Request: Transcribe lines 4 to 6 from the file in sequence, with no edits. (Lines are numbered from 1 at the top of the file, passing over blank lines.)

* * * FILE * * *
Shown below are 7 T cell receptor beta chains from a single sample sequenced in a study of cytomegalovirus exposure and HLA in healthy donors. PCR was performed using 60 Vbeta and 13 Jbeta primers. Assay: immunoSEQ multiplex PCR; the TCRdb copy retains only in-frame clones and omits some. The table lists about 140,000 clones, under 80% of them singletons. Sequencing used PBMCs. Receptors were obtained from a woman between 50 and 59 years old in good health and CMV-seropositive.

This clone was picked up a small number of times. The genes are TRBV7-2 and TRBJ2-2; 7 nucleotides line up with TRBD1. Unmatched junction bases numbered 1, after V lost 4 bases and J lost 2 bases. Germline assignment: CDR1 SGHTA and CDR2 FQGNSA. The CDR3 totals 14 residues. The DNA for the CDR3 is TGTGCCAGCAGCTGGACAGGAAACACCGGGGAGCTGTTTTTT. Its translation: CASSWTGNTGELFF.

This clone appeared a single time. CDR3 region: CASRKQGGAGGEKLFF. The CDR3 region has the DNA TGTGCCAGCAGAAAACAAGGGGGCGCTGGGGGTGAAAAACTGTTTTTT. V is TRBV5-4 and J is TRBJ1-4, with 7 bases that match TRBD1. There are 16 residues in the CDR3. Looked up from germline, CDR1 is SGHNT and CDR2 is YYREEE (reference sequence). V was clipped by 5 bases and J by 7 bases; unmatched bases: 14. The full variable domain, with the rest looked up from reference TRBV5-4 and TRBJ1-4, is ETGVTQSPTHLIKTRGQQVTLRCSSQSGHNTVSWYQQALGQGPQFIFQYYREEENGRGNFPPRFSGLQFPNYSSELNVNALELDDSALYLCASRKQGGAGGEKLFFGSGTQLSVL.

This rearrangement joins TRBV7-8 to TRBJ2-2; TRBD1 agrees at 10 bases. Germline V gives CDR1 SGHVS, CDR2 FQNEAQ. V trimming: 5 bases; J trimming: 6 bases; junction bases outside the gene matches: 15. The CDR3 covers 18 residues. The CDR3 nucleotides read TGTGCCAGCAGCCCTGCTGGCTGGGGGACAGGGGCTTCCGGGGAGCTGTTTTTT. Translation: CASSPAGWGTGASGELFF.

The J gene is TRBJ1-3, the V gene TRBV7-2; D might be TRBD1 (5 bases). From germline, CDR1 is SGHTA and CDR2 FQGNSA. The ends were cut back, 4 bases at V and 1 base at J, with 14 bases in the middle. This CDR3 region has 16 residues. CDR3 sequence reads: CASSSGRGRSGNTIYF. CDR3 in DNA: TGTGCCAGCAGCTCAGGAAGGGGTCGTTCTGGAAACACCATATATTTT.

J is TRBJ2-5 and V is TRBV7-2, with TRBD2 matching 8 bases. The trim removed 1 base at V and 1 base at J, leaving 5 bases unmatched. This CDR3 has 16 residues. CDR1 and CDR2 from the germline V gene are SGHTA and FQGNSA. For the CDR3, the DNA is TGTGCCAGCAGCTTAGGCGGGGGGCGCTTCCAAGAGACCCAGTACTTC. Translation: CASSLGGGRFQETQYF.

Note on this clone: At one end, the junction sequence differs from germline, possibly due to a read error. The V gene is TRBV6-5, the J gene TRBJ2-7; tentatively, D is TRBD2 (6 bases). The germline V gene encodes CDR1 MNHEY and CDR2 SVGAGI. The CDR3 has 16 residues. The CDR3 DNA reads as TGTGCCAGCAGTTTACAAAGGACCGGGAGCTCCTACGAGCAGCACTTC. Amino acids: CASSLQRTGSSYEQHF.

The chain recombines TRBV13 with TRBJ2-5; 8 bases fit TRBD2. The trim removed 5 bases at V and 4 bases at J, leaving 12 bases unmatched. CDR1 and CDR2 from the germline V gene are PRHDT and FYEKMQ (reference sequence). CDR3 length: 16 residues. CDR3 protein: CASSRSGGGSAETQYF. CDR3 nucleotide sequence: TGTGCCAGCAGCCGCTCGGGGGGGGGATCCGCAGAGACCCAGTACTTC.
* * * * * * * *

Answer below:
This rearrangement joins TRBV7-8 to TRBJ2-2; TRBD1 agrees at 10 bases. Germline V gives CDR1 SGHVS, CDR2 FQNEAQ. V trimming: 5 bases; J trimming: 6 bases; junction bases outside the gene matches: 15. The CDR3 covers 18 residues. The CDR3 nucleotides read TGTGCCAGCAGCCCTGCTGGCTGGGGGACAGGGGCTTCCGGGGAGCTGTTTTTT. Translation: CASSPAGWGTGASGELFF.

The J gene is TRBJ1-3, the V gene TRBV7-2; D might be TRBD1 (5 bases). From germline, CDR1 is SGHTA and CDR2 FQGNSA. The ends were cut back, 4 bases at V and 1 base at J, with 14 bases in the middle. This CDR3 region has 16 residues. CDR3 sequence reads: CASSSGRGRSGNTIYF. CDR3 in DNA: TGTGCCAGCAGCTCAGGAAGGGGTCGTTCTGGAAACACCATATATTTT.

J is TRBJ2-5 and V is TRBV7-2, with TRBD2 matching 8 bases. The trim removed 1 base at V and 1 base at J, leaving 5 bases unmatched. This CDR3 has 16 residues. CDR1 and CDR2 from the germline V gene are SGHTA and FQGNSA. For the CDR3, the DNA is TGTGCCAGCAGCTTAGGCGGGGGGCGCTTCCAAGAGACCCAGTACTTC. Translation: CASSLGGGRFQETQYF.